Red Bull X-Alps

“The intensity of the training is huge.”

We speak to former Red Bull X-Alps athletes to get an insider’s view on athlete preparation and their states of mind as they step up a gear.

© zooom / Vitek Ludvik
 © zooom / Sebastian Marko

Michael Gebert knows a thing or two about the Red Bull X-Alps. The German athlete competed five times between 2005 and 2015, with his best result being a 6th place in 2009. He says that at this time of year athletes will be working hard to build up their base fitness and stamina. 

“Now should be the time to be strict with the training. I did a lot of long days; it’s all about the endurance and I also did a lot of intervals.”

Jon Chambers, a British athlete who competed in 2011 (5th place finish) and 2013 (4th place finish), agrees. “The critical thing at the moment is to build up endurance. Athletes have been training since last summer building a base but what’s important is to build stamina. And the way to do that is to cover a lot of kilometers on foot. It’s not about running sub 3 hour marathons but about walking 200km a week.”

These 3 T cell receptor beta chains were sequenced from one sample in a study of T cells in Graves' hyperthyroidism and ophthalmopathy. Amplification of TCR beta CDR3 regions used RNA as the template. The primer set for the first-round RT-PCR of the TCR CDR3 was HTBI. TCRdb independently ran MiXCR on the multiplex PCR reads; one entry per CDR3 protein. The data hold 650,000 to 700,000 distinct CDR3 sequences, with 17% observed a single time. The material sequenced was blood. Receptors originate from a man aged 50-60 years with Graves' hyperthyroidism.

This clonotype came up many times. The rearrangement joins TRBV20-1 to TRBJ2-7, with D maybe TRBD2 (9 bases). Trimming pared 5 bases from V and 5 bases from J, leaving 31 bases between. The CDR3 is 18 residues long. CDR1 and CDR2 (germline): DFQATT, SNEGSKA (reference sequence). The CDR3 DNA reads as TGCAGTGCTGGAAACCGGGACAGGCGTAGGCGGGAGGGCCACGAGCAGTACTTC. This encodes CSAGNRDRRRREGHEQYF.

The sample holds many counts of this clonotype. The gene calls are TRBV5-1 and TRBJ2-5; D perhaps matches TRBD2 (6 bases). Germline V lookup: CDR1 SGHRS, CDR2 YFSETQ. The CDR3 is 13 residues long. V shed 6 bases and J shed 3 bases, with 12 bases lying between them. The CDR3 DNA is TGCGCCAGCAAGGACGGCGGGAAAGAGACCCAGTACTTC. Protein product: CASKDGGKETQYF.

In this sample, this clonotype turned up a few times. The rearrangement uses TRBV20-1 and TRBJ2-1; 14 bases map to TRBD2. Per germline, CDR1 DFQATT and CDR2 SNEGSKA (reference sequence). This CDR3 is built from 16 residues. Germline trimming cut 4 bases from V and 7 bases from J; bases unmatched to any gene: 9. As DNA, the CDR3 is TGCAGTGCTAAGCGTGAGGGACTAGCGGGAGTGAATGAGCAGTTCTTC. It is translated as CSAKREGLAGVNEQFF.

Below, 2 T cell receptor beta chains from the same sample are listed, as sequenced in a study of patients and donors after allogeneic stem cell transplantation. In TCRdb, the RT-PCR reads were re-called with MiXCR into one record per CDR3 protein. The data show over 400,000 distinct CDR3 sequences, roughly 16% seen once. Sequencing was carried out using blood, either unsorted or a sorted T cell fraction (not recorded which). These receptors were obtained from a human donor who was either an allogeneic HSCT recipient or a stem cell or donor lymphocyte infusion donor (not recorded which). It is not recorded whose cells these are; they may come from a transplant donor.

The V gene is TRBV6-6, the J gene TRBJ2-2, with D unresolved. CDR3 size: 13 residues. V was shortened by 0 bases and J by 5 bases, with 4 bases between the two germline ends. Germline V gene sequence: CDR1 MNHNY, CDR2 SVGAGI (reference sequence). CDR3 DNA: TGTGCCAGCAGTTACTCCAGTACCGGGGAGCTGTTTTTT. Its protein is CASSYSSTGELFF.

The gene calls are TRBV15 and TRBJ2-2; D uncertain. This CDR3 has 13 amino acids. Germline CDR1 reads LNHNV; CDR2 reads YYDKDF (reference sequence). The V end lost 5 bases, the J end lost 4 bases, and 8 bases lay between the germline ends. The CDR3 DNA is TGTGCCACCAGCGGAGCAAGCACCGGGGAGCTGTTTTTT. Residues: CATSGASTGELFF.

“It’s difficult to find the time,” adds Chambers, whose book Hanging in There chronicles his Red Bull X-Alps experience. “I was doing three hours a day around a nine-to-five job and at the weekend I’d do five to ten hours of walking and two to three hours of interval training. Then if the weather was good I’d be trying to fly around that as well! March is phenomenally intensive. The training athletes should be doing is huge basically.”

As soon as the route is revealed (on March 29th), athletes will switch their focus to reconnoitring it as much of it as possible. “The first thing I did was to go to Monaco and understand that difficult section,” adds Chambers. 

“The more you know, the better it is for you,” says Gebert. “As soon as the snow is gone, athletes should check out the route.”

There are just four months left until the start but athletes can expect a rollercoaster of emotions until then. 

Says Gebert: “You have good parts and are feeling strong and then you might get a bit sick or you have an injury – time is running, maybe things with equipment are not good… it’s always up and down. You can’t plan for everything, you just have to do the best.”

Nothing can prepare the rookies for the realisation of the race’s enormity, adds Chambers – even though they are all extremely experienced athletes with many knowing the race intimately. 

“They have no idea what they’ve let themselves in for,” he says. “You become so focused during preparation that the reality only hits you when you get to Fuschl – that’s when you go ‘Holy Cr*p!’”

And by then, it’s too late…